In some situations, individual Departments are not duty bound — except in the case of Irish —to come through the Department of Culture, Arts and Leisure and may decide, therefore, to provide translation services on the ground. Also, some areas in Dungannon and Portadown, for example, have large Portuguese communities, who come into contact with the Housing Executive and possibly go regularly to social security offices. Therefore, those offices are likely to provide translation services, which may account for the low cost of translation in DHSSPS.

Mr Brolly:
You mentioned the connection between the Gaels in Scotland and the Gaels in Ireland. Is there a similar connection between those who are helping to sustain Scots, as it is called in Scotland, and Ulster Scots?

Mr Smart:
The future development of the Ulster-Scots Agency and the Ulster-Scots community was discussed at the last meeting of the North/South Ministerial Council. Members talked about how the agency and community could develop a strategy of engagement with Scotland and North America, where a significant number of Ulster-Scots and Scots-Irish people live, particularity around Carolina and Nashville.

The next NSMC meeting will be on 16 April 2008, and Mark Thompson, who chairs the Ulster-Scots Agency and is also a member of the North/South Language Body, will present plans for such a strategy to Ministers. Given the links with Scotland, that is beneficial. More importantly, following the Smithsonian legacy, the Ulster-Scots and Scots-Irish communities in North America offer considerable potential for engagement.

Mr P Ramsey:
We have been talking about Irish and Ulster Scots as second languages. How does the Department promote sign language, which is the first and only language of many people?

Are the current proposals from the Columba initiative and Iomairt Cholm Cille revenue-based or capital-based? Can you give the Committee any information on previous projects that resulted from the initiative since its launch in 1997?

Mr Smart:
All funding for the initiative is revenue-based.

The Minister’s bid for £100,000 for additional work with sign languages, both Irish and British, was successful. We are working with Hands That Talk and the Royal National Institute for the Deaf on promoting sign language and training more people to use it. That money was secured as part of the comprehensive spending review. We are talking to interested groups about ways to progress and how to spend that money to promote, enhance and develop sign language.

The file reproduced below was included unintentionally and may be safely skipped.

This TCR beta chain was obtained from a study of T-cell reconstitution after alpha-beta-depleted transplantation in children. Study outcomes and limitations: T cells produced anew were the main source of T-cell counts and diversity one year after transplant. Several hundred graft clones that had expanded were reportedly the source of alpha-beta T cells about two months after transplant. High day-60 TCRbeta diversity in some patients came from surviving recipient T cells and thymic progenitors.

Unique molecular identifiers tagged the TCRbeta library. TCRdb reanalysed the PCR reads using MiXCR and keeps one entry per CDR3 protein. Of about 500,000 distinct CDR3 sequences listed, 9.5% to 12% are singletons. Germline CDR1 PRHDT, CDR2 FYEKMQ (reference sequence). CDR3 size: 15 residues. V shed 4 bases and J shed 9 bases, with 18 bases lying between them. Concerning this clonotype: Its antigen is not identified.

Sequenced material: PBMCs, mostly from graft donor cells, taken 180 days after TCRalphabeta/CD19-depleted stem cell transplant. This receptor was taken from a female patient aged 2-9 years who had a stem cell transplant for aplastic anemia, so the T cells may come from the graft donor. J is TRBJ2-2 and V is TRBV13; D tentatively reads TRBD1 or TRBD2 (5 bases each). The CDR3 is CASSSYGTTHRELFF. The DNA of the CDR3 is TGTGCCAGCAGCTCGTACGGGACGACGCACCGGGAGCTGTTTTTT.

Mr P Ramsey:
I have spoken to several groups, of which Hands That Talk is a good example, and they experience more problems with Departments other than the Department of Culture, Arts and Leisure. Does the Committee have a role in encouraging the promotion of sign language at departmental level? Someone who has a hospital or dental appointment will experience difficulties in trying to explain the situation. That is much more relevant and far higher a priority than either the Irish language or Ulster Scots. What efforts are being made across Departments to ensure equality for those people who use only sign language?

Mr Smart:
Promotion of sign language is part of our strategy. One spin-off of that is that there will be a greater pool of people who can translate and interpret on behalf of those groups. We can only encourage Departments to meet their commitments in relation to people who need to use sign language for hospital appointments or in order to access other Government services. I am not sure whether there is any cross-departmental work in relation to sign language. That falls outwith my immediate responsibilities.

Mr P Ramsey:
Would that be the responsibility of the Office of the First Minister and deputy First Minister?

Mr Smart:
No. It is part of the wider work of the Department of Culture, Arts and Leisure. I would be happy to come back to the Committee on that point.

Mr Brolly:
You mentioned Hands that Talk. David McClarty and I have been approached by that group, because it is in financial difficulty. I appreciate that you do not have a grant-making capacity, but you can provide training, and that is the area in which there is a shortfall of funding. Can you do anything to resolve that?

Mr Smart: